Written and Illusrated by Jennifer E. Morris
Published by Cartwheel Books
Alfie is back in a new book! In this level 1 Scholastic Reader, Alfie writes a letter to his grandmother. Will she ever write back? Waiting can be hard for little alligators.
Visit AlfieTheAlligator.com for free coloring pages, teacher guides, activities and more.
From School Library Journal
PreSchool-Grade 1—In this easy early, early reader, Alfie, a crocodile, sends his grandma a letter that says, "I love you. Please write back." And then he waits. And asks the mailman. And waits. That's the entire plot. With the appeal of a bright green croc that has expressive eyes and the concept of sending and receiving mail, this book is bound to capture the interest of youngsters. They can read the letter and the address on the envelope, and enjoy the crocodile stamp. Grandma's reply finally comes—inside a box filled with cookies. The book is perfect for its intended audience. There is good repetition in the text for early reinforcement and the pictures are just delightful.—Susan Lissim, Dwight School, New York City
From Children's Literature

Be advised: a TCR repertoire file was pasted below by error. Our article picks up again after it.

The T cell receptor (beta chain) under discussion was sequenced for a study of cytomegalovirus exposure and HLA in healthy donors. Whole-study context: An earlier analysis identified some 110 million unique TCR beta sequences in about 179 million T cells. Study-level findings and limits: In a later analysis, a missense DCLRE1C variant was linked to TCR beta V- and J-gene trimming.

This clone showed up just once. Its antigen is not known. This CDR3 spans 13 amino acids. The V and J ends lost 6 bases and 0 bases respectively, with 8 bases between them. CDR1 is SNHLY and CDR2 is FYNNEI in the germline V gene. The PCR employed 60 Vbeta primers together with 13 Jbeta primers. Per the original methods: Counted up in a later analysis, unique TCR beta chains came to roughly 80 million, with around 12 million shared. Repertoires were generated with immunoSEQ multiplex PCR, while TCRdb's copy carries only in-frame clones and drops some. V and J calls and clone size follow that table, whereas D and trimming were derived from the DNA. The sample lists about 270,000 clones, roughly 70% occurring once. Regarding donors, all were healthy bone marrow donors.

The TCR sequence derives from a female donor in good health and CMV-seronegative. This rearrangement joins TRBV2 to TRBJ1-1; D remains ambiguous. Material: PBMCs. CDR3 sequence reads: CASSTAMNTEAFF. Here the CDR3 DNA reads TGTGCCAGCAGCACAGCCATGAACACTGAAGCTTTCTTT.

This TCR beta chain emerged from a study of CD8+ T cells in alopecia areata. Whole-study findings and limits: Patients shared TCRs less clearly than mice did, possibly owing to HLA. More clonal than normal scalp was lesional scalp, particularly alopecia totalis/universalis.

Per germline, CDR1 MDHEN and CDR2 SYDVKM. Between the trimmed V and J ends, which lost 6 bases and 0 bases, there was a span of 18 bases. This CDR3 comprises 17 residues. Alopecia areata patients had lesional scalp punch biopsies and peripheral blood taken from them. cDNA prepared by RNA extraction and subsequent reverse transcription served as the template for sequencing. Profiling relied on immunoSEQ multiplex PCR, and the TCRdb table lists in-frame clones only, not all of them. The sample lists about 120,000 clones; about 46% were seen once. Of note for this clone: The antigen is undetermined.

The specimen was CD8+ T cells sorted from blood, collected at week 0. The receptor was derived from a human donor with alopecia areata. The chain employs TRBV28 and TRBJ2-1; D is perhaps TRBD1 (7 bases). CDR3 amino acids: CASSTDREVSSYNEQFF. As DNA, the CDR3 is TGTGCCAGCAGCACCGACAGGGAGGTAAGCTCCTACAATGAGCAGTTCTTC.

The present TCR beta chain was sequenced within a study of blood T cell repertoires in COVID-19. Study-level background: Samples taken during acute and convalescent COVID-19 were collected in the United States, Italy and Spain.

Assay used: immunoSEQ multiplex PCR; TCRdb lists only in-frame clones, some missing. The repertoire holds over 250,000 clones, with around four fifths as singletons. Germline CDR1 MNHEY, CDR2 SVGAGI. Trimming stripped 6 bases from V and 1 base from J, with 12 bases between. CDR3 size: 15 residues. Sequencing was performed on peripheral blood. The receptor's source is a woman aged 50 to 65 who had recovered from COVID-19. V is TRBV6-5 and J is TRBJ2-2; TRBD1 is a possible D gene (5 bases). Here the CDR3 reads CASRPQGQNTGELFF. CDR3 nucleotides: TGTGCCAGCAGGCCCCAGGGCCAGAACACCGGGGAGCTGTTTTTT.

Any kindergarten or first grade teachers planning a unit on letter writing will want to have this delightful book on hand for their students. Alfie, the main character, writes a letter to his grandmother telling her he loves her and asking her to write back. Not only will readers see Alfie writing, but they will see his handwritten note, illustrating the format for a friendly letter. Alfie is also shown addressing and stamping the envelope, again modeling the correct format. Alfie waits and waits for his grandmother to write back and is ultimately rewarded with not just a letter, but also a box of cookies. Young readers will readily identify with Alfie?his joy and sense of accomplishment in writing to his grandmother, and his dismay at not receiving a prompt response?not to mention the ultimate reward for writing, a batch of homemade cookies! In an indirect way, this book emphasizes the human need for communication, and the letter as a still viable means of communicating. It also provides young letter writers with a handy reference for checking the format of their own missives. Reviewer: Maria Lamattina